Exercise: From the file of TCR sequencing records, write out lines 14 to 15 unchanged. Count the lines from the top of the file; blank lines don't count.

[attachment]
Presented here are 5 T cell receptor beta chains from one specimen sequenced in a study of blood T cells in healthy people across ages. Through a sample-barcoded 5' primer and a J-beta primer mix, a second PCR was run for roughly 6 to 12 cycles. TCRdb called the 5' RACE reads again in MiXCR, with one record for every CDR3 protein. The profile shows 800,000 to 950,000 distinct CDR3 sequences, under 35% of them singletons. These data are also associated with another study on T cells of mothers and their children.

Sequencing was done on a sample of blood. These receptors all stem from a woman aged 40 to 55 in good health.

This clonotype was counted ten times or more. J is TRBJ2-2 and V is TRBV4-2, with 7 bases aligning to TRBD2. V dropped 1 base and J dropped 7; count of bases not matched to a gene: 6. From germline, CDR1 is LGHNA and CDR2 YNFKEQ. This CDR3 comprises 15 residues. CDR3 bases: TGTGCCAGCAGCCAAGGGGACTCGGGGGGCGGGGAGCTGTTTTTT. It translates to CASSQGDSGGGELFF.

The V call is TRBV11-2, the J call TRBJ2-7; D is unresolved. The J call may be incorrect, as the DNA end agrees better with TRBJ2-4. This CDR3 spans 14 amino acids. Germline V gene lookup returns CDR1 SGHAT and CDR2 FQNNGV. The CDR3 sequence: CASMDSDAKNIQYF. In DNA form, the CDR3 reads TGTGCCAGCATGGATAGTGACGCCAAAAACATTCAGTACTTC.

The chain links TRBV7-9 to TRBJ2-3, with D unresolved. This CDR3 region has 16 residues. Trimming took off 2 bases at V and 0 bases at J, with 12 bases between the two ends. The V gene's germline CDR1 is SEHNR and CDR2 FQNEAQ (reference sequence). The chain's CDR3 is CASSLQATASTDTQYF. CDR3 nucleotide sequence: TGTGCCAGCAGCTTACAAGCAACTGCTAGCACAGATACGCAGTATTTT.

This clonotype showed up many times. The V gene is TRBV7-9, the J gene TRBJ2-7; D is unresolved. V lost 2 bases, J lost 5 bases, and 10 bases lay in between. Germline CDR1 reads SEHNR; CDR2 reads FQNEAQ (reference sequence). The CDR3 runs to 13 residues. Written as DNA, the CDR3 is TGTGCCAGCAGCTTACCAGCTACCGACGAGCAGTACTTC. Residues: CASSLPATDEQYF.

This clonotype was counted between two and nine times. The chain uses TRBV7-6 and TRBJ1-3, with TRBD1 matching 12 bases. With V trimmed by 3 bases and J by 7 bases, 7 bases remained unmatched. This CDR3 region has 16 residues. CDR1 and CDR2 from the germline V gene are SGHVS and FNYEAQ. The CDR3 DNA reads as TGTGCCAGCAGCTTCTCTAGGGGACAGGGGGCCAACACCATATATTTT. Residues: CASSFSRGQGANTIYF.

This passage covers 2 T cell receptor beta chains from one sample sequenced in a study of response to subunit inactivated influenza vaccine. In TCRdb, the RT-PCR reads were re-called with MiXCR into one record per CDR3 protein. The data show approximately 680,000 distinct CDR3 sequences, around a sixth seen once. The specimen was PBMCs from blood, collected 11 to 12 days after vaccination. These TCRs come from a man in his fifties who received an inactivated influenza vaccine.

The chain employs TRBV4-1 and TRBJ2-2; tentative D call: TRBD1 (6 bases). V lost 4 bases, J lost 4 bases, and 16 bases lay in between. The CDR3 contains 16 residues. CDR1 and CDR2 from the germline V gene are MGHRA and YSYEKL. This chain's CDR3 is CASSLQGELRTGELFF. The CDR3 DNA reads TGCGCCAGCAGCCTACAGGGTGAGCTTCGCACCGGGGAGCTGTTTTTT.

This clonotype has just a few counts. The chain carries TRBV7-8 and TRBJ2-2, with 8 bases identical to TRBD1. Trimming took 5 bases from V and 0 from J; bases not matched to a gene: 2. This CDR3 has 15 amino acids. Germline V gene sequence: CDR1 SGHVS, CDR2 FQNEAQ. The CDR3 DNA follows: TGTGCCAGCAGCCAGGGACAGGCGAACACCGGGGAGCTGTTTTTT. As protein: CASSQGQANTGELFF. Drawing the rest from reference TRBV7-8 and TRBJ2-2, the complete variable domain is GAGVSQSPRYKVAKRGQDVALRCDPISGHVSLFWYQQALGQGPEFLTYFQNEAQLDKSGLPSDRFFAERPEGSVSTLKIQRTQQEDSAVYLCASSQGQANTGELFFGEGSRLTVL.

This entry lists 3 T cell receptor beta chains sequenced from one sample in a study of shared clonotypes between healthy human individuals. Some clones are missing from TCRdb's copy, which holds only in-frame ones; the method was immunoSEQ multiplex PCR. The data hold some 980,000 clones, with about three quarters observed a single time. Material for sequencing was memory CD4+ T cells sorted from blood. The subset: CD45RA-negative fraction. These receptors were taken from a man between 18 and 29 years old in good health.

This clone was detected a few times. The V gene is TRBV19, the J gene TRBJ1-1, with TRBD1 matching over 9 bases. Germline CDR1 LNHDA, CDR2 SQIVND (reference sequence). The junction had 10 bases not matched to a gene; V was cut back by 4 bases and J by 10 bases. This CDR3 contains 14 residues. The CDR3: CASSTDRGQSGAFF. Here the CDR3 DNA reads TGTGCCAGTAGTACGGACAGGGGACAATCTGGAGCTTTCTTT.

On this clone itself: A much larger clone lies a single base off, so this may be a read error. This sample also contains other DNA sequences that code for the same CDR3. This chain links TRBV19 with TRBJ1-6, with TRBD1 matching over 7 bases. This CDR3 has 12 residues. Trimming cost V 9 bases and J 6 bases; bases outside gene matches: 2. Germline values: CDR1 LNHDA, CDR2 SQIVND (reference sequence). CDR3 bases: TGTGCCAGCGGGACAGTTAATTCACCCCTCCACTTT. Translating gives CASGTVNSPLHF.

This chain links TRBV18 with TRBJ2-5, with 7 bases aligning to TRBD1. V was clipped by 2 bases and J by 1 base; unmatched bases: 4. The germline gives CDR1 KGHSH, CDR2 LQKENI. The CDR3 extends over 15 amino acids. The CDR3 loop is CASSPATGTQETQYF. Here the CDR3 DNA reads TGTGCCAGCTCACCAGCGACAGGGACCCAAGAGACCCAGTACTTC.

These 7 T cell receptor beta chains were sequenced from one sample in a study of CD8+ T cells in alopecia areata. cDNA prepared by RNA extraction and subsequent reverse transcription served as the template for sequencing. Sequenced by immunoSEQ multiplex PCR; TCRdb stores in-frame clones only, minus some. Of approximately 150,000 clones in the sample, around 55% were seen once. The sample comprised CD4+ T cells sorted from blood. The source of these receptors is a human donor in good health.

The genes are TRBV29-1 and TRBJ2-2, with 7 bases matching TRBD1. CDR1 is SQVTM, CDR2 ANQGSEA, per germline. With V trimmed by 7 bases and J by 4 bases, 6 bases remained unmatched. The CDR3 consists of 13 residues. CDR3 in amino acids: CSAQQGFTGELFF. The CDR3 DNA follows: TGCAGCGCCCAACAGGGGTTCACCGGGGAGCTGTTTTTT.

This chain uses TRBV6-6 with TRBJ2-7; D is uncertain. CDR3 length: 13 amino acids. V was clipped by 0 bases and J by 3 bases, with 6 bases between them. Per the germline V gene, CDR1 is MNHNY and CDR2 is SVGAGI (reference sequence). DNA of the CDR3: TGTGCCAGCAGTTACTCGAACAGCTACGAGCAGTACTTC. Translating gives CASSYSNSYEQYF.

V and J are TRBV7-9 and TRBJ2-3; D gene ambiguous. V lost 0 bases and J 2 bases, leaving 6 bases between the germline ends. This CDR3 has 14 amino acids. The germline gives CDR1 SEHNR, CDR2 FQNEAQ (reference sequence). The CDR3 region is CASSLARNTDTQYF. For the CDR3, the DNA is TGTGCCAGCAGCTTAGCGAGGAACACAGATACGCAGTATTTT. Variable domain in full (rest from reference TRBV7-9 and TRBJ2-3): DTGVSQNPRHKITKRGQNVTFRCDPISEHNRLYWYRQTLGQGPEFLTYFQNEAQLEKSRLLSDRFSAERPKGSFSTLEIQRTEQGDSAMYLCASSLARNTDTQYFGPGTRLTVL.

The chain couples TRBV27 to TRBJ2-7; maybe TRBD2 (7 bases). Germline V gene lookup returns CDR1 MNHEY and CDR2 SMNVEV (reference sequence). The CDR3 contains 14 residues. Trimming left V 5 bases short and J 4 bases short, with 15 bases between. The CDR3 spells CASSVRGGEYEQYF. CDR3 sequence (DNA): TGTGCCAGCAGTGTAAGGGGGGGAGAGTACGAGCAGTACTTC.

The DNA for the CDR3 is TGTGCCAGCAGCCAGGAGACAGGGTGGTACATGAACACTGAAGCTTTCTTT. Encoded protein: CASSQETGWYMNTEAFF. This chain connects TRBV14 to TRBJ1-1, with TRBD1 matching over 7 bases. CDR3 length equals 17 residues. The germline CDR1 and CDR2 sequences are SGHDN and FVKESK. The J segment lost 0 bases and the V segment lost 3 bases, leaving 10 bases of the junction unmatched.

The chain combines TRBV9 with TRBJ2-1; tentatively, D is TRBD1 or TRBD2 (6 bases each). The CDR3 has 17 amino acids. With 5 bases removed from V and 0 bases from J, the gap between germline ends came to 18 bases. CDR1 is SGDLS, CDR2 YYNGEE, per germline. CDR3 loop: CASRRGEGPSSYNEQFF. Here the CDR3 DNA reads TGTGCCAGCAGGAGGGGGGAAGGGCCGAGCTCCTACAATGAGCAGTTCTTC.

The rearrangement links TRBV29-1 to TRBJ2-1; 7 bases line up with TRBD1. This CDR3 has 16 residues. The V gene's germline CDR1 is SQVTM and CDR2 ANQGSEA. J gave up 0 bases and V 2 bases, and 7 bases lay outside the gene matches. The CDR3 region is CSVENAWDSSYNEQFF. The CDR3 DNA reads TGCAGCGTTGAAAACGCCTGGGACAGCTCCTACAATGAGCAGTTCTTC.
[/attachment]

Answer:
This chain links TRBV18 with TRBJ2-5, with 7 bases aligning to TRBD1. V was clipped by 2 bases and J by 1 base; unmatched bases: 4. The germline gives CDR1 KGHSH, CDR2 LQKENI. The CDR3 extends over 15 amino acids. The CDR3 loop is CASSPATGTQETQYF. Here the CDR3 DNA reads TGTGCCAGCTCACCAGCGACAGGGACCCAAGAGACCCAGTACTTC.

These 7 T cell receptor beta chains were sequenced from one sample in a study of CD8+ T cells in alopecia areata. cDNA prepared by RNA extraction and subsequent reverse transcription served as the template for sequencing. Sequenced by immunoSEQ multiplex PCR; TCRdb stores in-frame clones only, minus some. Of approximately 150,000 clones in the sample, around 55% were seen once. The sample comprised CD4+ T cells sorted from blood. The source of these receptors is a human donor in good health.